Common retirement mistakes and how to avoid them

Aug 28, 2023

Apart from a lack of savings, there are also a number of common mistakes people make when planning for their retirement.


Potential future income

Relying on a potential future source of income, such as inheritance and property, is one such pitfall people may experience. As life expectancy increases, relying on inheriting assets or wealth from a family member might be a mistake. Then there’s the inheritance tax liability you might be responsible for once part of the estate goes to you.


How much have you saved?

Another common mistake people make is losing track of how much they’ve saved, especially if it’s spread across a wide range of workplace pension pots. Consolidating your pension savings into one place is worth considering.


Tax relief

Are you also aware that you will receive tax relief on your pension contributions made from net pay? The Government will contribute a further 25% off your net contribution, up to 100% of your salary or £40,000 – whichever is lower.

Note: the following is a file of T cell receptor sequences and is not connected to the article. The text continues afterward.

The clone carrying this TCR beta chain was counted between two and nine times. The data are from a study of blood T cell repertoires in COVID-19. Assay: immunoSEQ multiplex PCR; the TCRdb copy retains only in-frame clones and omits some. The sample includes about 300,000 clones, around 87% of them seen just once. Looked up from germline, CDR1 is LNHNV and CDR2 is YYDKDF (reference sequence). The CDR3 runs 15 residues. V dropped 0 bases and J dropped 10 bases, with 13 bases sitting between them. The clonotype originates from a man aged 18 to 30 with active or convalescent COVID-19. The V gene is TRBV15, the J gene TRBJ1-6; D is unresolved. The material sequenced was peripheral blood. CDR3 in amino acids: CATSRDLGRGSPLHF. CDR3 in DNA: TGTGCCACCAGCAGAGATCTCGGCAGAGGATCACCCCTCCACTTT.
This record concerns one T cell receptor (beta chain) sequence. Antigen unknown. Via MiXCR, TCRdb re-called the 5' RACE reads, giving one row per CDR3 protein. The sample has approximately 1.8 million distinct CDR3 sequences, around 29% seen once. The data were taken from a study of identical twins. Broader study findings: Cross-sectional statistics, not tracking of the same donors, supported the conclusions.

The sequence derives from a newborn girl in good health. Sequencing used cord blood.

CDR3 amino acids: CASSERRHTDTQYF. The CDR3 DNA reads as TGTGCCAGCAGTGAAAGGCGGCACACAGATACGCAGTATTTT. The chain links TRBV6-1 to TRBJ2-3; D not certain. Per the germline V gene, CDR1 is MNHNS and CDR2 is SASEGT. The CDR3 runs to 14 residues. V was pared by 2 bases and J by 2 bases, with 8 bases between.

If you earn less than £3,600, the maximum gross contribution you can make and still receive tax relief is £3,600. So, if you have contributed £2,880, the Government will top your contribution up to £3,600. If you only put away £1,000, however, the Government would only give you £250. In other words, the more you save, the more the Government gives you.

There are other methods to save money in a pension in a tax efficient manner, including ‘relief at source’ and higher rate tax relief on pension contributions, so talk to a financial adviser to get the full picture of what would work best for you.


Succession Planning

If you’re a business owner, you’ll not only have to consider your retirement but also a potential succession plan. If you run a family-owned business, it will be your responsibility to decide whether you wish to pass it on to future generations or sell it to an outside buyer.

Without proper planning, you could potentially have to delay your retirement until you’ve found a suitable successor. After running a business for a number of years, the last thing you’ll want is to end up pushing your retirement back by a couple of years.

The best way to plan your succession is by starting early, even as early as 15 years before your expected retirement. This will allow you to plan your key goals, a timetable for the transition and any contingency plans you may need should something go wrong.


Looking for some more advice about retirement planning? Get in touch! We specialise in planning exit strategies, helping entrepreneurs and business owners to consider all their options and formulate a thorough exit strategy business plan.


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